Cell phones are one of the most convenient modern devices in the world today, but for many schools, they are also a growing problem.
Washington County High School Principal Leon Smith said his school has had some recent incidents, and many of them have stemmed from the use of cell phones and text messaging.
“We’ve had some situations where we’ve had a few more fights than normal,” Smith said Monday. “It seems most of them stem from some type of text message sent over the weekend or the night before, and many times to multiple recipients, and they get blown out of proportion.”
Smith said messages are sometimes confrontational, and when the students arrive at school, that is the first opportunity they have to settle the problem, and it becomes a school problem.
Currently, the school policy set for cell phones allows students to bring phones to school, but once students enter the building, the phones must be turned off. Smith said he sees that having the phones can be a convenience for students and parents in many situations, and as administrators, he and the other staff members at the school want to be as helpful as possible to students and their families.
“We think it’s a good policy to let them bring phones to school. We try to be helpful because we know some parents want them to call when they get to school if they are driving, or let them know if they need to be picked up after school,” Smith said.
School policy also requires that phones must be off and out of sight during the school day, and if they are in view, staff members will confiscate the phone. The policy is set by the site-based council, and calls for a student violating the policy for the first time to have the phone taken away for one day and to be picked up by the student’s parents the following school day. A second offense will have the phone taken for five days and the student will be given one hour of detention. A third offense will get a student two hours in detention, and the phone will be taken for 10 days. A fourth offense will result in a day in Saturday school and the phone will be taken for 20 days, and the fifth offense will result in the phone being taken away for the entire school year, according to Smith.
Staff members can confiscate phones, but Smith said students are often creative when it comes time to have their phones taken away. He said often students will bring a dead phone that is not active, then when caught using their phone, will quickly exchange the dead phone and give it to the staff member while keeping their active working phone.
“It’s not just our school, but across the state and the nation, cell phones are becoming more of a problem when they are used to send rumors, hateful messages, or even details about where and when other students may get into a fight,” Smith said. “I’m afraid parents don’t realize the seriousness of cell phones in a school building. The cell phone is meant for good, but some teens have turned it into something that could be dangerous.”
It’s not just text messages, but also photos that are a growing concern for school staff members when it comes to cell phones. A new trend known as “sexting” involves a sexually explicit photo being sent via cell phone, and Smith said he sees more explicit messages each day as phones are confiscated.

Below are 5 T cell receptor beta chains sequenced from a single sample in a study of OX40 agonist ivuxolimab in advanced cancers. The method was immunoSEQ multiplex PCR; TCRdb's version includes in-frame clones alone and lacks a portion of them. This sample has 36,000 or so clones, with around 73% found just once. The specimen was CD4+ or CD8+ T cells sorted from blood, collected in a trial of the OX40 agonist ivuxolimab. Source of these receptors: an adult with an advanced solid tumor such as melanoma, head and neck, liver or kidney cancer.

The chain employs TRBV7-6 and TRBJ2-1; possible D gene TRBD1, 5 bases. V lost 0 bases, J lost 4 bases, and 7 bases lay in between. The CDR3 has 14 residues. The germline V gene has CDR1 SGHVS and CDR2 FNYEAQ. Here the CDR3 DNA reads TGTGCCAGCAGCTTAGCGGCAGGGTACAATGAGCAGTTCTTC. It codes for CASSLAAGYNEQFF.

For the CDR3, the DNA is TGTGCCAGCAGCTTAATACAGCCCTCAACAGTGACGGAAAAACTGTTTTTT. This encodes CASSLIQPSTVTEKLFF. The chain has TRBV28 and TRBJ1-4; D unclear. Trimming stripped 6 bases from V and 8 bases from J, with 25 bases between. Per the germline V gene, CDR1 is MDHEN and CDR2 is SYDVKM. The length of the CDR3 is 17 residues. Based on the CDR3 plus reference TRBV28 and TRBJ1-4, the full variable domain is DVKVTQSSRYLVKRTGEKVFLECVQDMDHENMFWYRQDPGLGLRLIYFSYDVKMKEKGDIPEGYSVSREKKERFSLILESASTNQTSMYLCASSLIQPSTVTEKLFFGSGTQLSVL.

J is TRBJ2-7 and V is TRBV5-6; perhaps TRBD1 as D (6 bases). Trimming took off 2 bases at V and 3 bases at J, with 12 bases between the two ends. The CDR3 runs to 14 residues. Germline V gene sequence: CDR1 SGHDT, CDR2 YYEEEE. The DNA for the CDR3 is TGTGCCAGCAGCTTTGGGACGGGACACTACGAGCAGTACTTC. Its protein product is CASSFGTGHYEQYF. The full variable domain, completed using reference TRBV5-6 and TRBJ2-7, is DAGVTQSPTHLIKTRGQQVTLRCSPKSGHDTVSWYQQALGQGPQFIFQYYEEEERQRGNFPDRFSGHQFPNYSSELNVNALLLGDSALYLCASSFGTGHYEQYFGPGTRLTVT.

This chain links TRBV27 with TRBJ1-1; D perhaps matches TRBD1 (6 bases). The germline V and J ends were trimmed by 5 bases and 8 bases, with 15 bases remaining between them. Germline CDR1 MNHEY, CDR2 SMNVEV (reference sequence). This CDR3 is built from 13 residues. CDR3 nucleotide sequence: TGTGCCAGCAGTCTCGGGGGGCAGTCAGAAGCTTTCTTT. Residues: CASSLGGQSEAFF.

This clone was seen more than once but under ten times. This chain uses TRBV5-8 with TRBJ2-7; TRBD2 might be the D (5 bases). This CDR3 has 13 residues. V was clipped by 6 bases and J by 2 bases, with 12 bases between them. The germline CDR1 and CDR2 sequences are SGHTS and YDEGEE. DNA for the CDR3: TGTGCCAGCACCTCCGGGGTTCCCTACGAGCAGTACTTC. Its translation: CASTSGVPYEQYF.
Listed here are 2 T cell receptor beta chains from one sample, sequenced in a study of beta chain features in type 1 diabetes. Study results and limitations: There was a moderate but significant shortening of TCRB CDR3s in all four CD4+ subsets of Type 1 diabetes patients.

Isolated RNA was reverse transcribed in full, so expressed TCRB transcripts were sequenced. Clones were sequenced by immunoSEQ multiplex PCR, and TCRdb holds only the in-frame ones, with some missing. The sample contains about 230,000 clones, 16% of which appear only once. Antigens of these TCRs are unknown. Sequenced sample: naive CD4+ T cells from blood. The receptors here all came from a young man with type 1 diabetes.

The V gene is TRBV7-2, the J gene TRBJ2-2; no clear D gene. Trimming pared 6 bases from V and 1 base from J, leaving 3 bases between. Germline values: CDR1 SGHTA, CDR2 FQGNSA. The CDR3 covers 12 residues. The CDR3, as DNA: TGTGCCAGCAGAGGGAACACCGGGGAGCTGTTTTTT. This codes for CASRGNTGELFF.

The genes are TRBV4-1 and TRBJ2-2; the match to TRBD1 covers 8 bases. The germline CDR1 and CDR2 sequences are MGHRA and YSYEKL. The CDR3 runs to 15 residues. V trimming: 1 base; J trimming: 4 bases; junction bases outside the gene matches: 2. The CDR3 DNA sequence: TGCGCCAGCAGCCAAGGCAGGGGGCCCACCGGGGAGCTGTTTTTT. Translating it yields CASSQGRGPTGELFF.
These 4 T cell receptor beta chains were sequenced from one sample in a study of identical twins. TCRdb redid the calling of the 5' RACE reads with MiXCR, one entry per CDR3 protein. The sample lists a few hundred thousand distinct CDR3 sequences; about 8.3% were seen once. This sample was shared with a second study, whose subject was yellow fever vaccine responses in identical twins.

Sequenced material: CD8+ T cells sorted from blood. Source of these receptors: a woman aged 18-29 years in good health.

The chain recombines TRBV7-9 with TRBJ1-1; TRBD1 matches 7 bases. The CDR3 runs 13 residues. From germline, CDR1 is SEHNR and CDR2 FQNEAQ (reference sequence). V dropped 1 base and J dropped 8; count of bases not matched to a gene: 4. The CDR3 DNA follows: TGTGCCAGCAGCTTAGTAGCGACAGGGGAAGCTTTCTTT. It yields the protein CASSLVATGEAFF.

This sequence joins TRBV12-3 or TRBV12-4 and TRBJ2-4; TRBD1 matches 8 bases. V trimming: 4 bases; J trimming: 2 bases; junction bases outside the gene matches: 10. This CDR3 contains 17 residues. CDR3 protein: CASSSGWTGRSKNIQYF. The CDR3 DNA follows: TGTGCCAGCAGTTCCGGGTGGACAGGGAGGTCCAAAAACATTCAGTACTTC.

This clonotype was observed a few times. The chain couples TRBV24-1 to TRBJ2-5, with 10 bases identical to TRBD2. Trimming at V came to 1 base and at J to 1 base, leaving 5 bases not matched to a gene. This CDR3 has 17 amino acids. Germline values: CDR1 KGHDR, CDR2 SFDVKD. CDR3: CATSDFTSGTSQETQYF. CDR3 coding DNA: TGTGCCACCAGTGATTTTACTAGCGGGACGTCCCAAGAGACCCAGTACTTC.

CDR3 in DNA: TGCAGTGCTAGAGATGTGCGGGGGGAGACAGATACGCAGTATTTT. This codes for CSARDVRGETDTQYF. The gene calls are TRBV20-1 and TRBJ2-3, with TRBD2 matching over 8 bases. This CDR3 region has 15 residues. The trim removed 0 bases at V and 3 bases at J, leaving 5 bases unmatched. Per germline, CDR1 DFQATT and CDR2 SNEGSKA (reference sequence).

“I’m blown away with the types of messages some of these kids are sending. We don’t take phones to read text messages, but some are willing to review messages with us, and the language and context some of the things are being said in these messages is so inappropriate. Parents really need to be aware what their teens are sending and receiving on their phones.”
Smith said the past few days have been better than some of the earlier days of last week, but police have been on the campus to help keep things in order. Kentucky State Police provided a trooper to serve as a security presence at the school on Thursday and Friday of last week, and the Springfield Police Department had an officer on campus all day last Thursday, Friday and this past Monday.
“The last week has been relatively calm with our presence there. It’s been beneficial that we’ve been there,” said Springfield Police Chief Fred Armstrong, confirming that his officers were at the school.
“I compliment Chief Armstrong and his officers. They’ve been so cooperative in helping and supporting our building this week,” Smith said. “We’ve had some issues, but the worst day for us is the best day for a lot of schools. We’ve had some fights, and in one, several kids were involved. Some got excited, and others were scared. I’d say 95 percent of our kids want to be here, learn and have good days. Unfortunately, we’ve got 40 or 50 who don’t want to be here, and they will do whatever they can to disrupt things.”
Those disruptions might slow down following a new policy enacted at the high school after Smith, Armstrong and KSP have decided that students fighting in school will now be charged with 4th Degree assault and disorderly conduct. In addition, Smith said students involved in fights will be suspended for a time length to be determined based on the severity of the incident. In addition, if charged, students will also be banned from attending after-school activities such as sporting events, dances and proms and other events for one year. He said he and his staff met with the student body to inform them of this new policy, and he now feels things are taking a turn for the better.
“We want people to know we’re taking this seriously,” Smith said. “Education is high on our list, and safety is high on our list. We want and need parents to be involved in the lives of our students. That will help us and them immensely. We believe we are headed in the right direction.”